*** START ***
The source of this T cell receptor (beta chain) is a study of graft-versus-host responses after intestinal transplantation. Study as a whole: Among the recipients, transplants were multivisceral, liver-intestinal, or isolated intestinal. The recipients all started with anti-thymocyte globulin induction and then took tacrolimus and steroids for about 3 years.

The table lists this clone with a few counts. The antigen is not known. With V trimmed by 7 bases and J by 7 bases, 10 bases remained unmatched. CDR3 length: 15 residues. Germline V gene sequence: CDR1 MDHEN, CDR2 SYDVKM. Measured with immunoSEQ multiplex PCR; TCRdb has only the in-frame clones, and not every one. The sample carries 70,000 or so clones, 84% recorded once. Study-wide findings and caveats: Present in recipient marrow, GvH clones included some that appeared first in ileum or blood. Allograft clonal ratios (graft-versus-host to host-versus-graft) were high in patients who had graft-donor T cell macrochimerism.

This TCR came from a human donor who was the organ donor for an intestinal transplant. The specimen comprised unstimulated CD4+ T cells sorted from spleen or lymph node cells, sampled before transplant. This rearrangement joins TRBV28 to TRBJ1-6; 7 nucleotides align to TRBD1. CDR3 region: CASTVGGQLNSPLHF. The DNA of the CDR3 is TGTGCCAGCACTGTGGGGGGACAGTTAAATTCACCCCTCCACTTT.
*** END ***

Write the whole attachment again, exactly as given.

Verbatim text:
The source of this T cell receptor (beta chain) is a study of graft-versus-host responses after intestinal transplantation. Study as a whole: Among the recipients, transplants were multivisceral, liver-intestinal, or isolated intestinal. The recipients all started with anti-thymocyte globulin induction and then took tacrolimus and steroids for about 3 years.

The table lists this clone with a few counts. The antigen is not known. With V trimmed by 7 bases and J by 7 bases, 10 bases remained unmatched. CDR3 length: 15 residues. Germline V gene sequence: CDR1 MDHEN, CDR2 SYDVKM. Measured with immunoSEQ multiplex PCR; TCRdb has only the in-frame clones, and not every one. The sample carries 70,000 or so clones, 84% recorded once. Study-wide findings and caveats: Present in recipient marrow, GvH clones included some that appeared first in ileum or blood. Allograft clonal ratios (graft-versus-host to host-versus-graft) were high in patients who had graft-donor T cell macrochimerism.

This TCR came from a human donor who was the organ donor for an intestinal transplant. The specimen comprised unstimulated CD4+ T cells sorted from spleen or lymph node cells, sampled before transplant. This rearrangement joins TRBV28 to TRBJ1-6; 7 nucleotides align to TRBD1. CDR3 region: CASTVGGQLNSPLHF. The DNA of the CDR3 is TGTGCCAGCACTGTGGGGGGACAGTTAAATTCACCCCTCCACTTT.